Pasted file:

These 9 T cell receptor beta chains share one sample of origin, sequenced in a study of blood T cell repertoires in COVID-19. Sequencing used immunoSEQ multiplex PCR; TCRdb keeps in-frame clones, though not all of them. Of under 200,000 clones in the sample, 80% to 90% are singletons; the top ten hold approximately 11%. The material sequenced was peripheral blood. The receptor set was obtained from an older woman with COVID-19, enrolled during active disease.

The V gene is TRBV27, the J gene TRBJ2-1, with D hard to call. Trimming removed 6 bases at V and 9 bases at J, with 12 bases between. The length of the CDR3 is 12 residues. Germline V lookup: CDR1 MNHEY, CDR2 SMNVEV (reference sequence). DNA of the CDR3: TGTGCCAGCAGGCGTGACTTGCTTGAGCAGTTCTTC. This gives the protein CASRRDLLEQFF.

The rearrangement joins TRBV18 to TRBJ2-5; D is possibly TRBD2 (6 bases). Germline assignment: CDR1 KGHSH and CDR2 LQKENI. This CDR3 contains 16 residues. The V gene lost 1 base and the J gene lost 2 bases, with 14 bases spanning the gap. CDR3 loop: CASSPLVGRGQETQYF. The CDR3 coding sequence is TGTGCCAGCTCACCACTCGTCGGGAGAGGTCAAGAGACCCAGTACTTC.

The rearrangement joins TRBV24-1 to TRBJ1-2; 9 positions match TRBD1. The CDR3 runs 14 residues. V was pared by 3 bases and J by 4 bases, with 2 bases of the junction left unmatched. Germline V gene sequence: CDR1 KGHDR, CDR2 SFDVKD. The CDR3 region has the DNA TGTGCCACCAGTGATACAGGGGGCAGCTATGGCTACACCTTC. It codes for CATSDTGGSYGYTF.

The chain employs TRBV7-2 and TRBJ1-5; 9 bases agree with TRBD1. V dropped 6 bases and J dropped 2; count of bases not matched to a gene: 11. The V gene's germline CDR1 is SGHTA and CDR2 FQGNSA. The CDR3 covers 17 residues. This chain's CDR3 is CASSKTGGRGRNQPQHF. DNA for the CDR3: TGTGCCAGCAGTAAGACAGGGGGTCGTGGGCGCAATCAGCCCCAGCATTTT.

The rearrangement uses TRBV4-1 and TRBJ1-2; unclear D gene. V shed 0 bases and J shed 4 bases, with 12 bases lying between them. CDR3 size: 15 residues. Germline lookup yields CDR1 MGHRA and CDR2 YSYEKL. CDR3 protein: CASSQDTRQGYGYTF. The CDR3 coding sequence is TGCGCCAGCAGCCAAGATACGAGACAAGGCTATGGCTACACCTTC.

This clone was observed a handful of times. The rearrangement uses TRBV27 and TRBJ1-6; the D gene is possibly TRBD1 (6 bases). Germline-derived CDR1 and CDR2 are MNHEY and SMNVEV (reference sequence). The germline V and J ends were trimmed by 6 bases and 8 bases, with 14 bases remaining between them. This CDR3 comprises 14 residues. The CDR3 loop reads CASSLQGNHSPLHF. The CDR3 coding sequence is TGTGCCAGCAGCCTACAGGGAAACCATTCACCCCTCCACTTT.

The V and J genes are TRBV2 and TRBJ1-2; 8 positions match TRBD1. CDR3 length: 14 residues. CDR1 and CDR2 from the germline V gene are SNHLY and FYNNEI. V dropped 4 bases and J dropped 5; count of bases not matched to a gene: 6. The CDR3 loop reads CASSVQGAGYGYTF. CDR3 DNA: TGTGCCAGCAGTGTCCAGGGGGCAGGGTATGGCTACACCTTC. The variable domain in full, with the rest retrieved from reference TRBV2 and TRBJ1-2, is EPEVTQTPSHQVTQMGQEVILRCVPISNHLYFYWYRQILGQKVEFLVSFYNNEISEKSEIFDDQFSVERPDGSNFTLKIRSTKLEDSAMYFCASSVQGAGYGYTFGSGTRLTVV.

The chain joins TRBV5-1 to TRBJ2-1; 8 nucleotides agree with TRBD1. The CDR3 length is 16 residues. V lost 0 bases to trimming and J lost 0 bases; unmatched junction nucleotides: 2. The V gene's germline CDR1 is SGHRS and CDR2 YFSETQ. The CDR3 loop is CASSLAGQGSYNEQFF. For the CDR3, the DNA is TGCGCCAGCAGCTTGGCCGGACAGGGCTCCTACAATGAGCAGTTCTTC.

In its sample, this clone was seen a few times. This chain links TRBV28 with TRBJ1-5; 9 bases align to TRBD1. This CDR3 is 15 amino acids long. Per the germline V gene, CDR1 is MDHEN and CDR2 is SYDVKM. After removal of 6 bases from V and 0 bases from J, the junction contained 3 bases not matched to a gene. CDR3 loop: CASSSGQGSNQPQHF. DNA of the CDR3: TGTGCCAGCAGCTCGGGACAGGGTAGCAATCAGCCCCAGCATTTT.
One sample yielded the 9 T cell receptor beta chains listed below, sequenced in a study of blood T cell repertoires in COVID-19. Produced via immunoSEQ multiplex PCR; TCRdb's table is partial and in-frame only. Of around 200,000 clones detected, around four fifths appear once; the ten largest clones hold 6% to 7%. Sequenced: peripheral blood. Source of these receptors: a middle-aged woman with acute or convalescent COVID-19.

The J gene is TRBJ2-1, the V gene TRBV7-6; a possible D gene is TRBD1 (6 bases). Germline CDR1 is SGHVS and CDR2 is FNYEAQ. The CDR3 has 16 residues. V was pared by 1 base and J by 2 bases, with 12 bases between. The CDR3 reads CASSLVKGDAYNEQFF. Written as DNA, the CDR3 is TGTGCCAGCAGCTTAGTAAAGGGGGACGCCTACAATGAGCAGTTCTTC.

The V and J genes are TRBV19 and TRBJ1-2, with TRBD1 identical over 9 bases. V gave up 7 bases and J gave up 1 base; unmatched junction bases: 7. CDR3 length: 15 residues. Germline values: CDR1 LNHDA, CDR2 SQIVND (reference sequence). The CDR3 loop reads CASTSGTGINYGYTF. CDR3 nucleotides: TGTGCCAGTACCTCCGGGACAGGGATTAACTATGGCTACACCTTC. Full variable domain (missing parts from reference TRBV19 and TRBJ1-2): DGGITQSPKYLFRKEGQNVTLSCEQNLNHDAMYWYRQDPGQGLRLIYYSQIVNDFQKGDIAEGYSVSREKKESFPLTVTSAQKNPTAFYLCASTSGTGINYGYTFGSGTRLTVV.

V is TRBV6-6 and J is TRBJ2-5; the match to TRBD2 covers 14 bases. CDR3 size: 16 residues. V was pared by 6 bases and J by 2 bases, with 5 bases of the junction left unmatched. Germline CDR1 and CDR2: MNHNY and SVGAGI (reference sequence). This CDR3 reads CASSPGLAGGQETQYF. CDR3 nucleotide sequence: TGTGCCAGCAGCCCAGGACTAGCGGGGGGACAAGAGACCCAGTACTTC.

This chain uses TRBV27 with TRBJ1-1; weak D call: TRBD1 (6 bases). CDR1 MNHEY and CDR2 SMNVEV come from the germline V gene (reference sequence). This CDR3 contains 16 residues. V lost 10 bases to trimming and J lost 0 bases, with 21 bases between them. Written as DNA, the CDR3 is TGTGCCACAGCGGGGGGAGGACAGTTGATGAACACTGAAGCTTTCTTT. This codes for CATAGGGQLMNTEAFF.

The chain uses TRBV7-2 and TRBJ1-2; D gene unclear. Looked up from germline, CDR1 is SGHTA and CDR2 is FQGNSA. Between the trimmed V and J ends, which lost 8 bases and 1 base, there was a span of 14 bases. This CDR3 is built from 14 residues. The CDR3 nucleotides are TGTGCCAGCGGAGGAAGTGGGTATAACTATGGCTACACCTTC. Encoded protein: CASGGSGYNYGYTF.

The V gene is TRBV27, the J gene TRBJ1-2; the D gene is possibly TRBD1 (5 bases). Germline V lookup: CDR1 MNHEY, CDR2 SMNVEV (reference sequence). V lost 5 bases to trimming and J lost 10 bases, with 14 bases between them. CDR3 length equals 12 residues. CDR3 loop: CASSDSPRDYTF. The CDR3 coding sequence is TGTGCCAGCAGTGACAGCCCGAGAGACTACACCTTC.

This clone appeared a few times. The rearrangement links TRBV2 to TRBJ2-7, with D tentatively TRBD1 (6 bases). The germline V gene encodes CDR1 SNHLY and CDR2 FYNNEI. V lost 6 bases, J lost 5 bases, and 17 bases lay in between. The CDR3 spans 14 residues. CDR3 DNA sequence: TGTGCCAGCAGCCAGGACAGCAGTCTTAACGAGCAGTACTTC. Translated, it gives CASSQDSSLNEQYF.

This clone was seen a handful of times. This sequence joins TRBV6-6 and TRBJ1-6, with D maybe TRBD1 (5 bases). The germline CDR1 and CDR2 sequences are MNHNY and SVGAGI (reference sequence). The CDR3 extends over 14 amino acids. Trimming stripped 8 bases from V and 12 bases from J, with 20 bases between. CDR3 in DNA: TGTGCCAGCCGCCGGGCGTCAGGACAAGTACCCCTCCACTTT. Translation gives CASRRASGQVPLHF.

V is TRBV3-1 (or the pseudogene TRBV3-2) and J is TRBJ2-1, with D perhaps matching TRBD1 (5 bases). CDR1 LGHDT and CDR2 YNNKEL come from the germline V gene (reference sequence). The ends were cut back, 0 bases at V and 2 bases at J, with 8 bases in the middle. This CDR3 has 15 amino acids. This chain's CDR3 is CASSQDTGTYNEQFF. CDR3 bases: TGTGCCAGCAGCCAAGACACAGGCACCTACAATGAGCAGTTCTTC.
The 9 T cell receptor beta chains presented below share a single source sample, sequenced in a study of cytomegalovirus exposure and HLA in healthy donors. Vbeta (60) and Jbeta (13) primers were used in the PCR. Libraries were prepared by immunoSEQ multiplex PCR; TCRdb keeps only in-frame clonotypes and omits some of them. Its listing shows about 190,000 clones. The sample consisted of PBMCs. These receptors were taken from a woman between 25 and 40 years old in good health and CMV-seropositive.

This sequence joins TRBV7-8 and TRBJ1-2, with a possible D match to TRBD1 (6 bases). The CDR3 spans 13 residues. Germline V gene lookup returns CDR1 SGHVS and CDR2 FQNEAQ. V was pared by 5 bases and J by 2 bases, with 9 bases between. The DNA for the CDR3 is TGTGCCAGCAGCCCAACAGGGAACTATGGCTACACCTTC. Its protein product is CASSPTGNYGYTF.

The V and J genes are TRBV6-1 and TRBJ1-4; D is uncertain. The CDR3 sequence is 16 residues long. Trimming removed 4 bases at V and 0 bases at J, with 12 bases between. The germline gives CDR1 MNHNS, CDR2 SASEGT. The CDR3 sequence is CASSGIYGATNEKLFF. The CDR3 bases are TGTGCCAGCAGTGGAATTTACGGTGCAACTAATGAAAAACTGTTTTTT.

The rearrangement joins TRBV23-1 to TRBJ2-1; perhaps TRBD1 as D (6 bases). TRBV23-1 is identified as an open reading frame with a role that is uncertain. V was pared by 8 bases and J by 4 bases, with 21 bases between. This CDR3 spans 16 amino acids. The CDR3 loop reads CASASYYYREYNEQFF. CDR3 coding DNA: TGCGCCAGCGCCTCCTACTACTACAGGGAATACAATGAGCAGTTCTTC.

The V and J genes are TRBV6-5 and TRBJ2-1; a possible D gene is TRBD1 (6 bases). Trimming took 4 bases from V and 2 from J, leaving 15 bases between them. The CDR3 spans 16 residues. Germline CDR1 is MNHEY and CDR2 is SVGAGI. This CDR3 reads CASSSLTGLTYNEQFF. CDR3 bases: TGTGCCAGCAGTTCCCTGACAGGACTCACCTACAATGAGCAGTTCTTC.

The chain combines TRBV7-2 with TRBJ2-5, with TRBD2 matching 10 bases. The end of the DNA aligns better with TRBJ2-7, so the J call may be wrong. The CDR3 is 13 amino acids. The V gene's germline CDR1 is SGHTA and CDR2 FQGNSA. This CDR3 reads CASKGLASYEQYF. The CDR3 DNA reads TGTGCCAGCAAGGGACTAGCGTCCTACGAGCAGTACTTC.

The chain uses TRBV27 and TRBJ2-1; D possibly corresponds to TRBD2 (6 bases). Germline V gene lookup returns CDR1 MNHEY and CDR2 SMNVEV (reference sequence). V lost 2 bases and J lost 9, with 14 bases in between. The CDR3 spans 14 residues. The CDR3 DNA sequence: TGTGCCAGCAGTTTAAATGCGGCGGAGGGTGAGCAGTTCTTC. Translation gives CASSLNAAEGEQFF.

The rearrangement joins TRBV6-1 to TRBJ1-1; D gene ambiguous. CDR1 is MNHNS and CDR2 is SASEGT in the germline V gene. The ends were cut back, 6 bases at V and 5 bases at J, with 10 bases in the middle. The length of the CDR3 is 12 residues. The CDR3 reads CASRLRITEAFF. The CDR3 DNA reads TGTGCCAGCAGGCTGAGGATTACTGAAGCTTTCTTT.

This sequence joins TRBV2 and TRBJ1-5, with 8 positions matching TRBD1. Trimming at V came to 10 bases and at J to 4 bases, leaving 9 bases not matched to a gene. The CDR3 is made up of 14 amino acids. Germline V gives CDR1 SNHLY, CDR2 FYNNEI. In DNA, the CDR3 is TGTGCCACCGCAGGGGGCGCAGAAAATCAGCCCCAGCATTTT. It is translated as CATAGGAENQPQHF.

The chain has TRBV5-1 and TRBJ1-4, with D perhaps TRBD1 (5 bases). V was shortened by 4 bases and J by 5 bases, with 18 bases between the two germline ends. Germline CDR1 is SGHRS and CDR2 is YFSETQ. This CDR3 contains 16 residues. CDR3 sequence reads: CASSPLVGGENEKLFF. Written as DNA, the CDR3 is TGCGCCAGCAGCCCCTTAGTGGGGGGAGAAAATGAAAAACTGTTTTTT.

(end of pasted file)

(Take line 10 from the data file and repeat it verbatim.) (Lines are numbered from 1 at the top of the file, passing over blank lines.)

In its sample, this clone was seen a few times. This chain links TRBV28 with TRBJ1-5; 9 bases align to TRBD1. This CDR3 is 15 amino acids long. Per the germline V gene, CDR1 is MDHEN and CDR2 is SYDVKM. After removal of 6 bases from V and 0 bases from J, the junction contained 3 bases not matched to a gene. CDR3 loop: CASSSGQGSNQPQHF. DNA of the CDR3: TGTGCCAGCAGCTCGGGACAGGGTAGCAATCAGCCCCAGCATTTT.